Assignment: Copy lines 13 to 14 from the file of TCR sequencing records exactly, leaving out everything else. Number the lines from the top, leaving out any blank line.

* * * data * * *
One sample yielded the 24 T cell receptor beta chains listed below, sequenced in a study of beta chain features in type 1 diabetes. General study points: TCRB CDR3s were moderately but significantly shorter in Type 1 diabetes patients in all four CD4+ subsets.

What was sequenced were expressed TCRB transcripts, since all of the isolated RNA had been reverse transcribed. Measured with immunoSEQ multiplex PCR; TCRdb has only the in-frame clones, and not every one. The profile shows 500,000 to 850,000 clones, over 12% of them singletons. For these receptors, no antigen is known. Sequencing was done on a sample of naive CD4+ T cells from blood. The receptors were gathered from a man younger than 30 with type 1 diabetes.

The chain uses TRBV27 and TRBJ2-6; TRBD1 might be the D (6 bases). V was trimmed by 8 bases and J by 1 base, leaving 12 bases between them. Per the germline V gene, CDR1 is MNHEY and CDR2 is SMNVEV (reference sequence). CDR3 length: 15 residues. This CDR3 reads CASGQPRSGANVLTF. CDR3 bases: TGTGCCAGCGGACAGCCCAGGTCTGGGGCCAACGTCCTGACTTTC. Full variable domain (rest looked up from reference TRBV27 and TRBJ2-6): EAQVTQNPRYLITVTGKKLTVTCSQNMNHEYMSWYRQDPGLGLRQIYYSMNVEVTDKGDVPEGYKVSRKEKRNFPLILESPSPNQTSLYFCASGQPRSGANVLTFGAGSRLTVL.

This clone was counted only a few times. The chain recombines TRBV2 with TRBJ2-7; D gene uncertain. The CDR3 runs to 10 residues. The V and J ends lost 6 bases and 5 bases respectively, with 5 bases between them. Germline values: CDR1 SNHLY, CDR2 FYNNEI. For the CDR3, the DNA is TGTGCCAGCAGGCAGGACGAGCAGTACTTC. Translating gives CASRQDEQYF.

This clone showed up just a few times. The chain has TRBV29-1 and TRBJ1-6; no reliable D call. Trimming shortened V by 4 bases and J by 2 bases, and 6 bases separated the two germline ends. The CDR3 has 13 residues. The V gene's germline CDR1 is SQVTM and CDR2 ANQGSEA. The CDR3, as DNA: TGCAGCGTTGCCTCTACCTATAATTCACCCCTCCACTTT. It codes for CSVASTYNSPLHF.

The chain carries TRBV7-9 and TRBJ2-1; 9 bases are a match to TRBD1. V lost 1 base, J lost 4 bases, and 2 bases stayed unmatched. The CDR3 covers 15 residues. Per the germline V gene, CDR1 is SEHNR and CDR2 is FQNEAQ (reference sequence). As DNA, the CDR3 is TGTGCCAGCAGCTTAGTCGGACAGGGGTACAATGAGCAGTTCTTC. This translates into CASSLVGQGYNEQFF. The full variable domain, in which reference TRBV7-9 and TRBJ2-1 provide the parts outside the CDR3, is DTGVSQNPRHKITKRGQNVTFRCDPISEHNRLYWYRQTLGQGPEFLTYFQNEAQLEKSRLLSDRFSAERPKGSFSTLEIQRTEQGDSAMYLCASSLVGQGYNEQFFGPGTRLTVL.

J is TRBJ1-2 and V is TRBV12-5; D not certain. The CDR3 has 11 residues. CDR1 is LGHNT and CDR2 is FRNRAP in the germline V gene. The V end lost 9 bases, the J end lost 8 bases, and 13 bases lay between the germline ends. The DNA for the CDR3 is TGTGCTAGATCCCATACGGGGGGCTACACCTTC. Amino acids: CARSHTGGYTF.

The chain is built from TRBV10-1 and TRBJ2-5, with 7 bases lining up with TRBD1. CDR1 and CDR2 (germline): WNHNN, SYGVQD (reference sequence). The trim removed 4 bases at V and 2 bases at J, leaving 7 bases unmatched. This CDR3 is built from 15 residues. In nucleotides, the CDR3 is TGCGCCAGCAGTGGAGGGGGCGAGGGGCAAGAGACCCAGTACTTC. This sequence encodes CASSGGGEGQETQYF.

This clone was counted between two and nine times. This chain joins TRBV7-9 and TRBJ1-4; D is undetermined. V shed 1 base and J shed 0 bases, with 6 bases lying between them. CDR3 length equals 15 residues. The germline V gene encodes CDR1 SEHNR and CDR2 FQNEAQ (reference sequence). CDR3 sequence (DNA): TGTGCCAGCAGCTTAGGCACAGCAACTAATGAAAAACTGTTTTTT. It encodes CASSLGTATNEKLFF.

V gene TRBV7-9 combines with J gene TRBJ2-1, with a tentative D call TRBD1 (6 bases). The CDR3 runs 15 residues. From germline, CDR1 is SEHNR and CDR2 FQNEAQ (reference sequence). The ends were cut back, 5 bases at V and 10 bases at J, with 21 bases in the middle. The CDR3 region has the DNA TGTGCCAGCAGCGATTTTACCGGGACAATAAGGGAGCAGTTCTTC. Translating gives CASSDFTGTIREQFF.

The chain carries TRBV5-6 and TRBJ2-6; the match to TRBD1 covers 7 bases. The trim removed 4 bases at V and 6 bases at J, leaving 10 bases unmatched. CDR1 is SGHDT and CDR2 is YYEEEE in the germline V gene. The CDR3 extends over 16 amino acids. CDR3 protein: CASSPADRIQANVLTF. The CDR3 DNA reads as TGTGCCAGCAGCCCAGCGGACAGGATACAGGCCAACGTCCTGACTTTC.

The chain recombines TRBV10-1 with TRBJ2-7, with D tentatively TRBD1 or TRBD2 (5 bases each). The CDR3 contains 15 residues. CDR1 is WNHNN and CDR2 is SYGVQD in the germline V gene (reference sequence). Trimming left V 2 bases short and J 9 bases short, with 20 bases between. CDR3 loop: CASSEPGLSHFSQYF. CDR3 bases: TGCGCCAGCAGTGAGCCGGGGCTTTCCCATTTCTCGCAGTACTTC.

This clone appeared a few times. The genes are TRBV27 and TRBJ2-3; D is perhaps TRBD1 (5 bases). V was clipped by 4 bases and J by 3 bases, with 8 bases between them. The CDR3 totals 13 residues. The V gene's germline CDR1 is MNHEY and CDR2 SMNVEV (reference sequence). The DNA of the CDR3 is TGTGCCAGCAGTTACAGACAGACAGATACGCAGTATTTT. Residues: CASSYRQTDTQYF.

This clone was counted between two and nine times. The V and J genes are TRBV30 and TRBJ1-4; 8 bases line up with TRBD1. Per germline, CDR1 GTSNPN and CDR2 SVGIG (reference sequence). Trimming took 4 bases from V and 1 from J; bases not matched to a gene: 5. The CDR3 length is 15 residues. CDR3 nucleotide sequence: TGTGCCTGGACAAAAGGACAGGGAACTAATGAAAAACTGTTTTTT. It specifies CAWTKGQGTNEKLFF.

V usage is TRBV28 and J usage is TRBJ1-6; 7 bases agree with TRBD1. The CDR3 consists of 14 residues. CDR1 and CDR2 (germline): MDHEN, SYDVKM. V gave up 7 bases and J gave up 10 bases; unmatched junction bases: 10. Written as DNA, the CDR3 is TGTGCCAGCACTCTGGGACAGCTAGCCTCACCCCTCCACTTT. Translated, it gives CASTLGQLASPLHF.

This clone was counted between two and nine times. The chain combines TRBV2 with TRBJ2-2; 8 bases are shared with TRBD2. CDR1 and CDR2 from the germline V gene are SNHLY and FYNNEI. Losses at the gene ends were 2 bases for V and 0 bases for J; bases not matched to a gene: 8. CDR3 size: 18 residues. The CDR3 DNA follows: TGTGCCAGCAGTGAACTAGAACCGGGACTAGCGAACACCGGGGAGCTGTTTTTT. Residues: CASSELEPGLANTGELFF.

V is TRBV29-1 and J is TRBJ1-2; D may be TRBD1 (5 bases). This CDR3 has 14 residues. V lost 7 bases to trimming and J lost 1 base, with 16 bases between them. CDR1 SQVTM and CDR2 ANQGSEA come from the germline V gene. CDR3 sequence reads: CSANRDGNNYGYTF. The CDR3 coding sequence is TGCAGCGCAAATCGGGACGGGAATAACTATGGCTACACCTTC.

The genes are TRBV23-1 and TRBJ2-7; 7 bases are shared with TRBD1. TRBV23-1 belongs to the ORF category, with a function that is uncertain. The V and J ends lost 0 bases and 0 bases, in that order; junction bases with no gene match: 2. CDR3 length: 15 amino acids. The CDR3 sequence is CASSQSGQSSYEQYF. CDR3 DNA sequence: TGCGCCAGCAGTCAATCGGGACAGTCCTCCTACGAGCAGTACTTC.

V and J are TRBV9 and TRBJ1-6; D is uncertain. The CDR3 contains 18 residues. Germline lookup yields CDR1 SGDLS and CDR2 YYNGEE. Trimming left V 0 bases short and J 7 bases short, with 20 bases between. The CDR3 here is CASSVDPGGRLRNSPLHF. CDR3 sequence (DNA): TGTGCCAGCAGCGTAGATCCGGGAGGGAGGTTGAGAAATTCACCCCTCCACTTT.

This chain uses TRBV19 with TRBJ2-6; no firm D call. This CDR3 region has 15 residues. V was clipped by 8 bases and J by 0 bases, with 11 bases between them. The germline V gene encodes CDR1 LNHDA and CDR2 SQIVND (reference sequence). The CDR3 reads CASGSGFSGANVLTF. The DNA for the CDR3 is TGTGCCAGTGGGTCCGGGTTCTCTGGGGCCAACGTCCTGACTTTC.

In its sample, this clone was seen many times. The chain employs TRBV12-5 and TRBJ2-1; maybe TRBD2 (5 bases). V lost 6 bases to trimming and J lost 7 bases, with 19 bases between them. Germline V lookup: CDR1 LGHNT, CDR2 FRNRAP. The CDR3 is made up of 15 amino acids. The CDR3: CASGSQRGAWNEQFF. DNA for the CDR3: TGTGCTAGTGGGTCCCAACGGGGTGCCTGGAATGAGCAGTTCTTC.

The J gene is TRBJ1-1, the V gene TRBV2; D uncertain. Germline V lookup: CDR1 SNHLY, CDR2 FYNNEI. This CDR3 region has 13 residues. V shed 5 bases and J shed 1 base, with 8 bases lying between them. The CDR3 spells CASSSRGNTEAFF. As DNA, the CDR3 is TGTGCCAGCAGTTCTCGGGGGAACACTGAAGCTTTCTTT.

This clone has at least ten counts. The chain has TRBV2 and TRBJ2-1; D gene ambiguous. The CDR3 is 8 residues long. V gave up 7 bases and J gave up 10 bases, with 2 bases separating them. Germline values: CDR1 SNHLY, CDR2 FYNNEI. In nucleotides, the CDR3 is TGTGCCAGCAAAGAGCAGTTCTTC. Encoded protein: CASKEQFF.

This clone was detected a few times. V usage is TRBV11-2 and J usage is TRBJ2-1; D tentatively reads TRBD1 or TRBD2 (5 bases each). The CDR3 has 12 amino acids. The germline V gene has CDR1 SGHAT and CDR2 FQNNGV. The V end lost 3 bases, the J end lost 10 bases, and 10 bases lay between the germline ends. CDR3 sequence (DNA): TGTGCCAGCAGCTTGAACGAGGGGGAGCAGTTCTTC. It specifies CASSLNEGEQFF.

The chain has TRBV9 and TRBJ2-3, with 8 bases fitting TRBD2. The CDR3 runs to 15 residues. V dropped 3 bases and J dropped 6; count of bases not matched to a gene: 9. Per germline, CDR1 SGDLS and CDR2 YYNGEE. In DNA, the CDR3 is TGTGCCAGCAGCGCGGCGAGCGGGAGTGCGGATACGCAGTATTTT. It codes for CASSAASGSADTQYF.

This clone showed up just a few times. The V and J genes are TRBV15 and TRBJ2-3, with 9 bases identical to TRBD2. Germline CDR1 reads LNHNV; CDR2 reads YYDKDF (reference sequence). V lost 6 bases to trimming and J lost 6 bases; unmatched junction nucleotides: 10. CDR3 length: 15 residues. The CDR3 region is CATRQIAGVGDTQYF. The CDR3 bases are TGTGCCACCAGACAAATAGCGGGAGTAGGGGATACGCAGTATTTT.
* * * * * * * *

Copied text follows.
This clone appeared a few times. The genes are TRBV27 and TRBJ2-3; D is perhaps TRBD1 (5 bases). V was clipped by 4 bases and J by 3 bases, with 8 bases between them. The CDR3 totals 13 residues. The V gene's germline CDR1 is MNHEY and CDR2 SMNVEV (reference sequence). The DNA of the CDR3 is TGTGCCAGCAGTTACAGACAGACAGATACGCAGTATTTT. Residues: CASSYRQTDTQYF.

This clone was counted between two and nine times. The V and J genes are TRBV30 and TRBJ1-4; 8 bases line up with TRBD1. Per germline, CDR1 GTSNPN and CDR2 SVGIG (reference sequence). Trimming took 4 bases from V and 1 from J; bases not matched to a gene: 5. The CDR3 length is 15 residues. CDR3 nucleotide sequence: TGTGCCTGGACAAAAGGACAGGGAACTAATGAAAAACTGTTTTTT. It specifies CAWTKGQGTNEKLFF.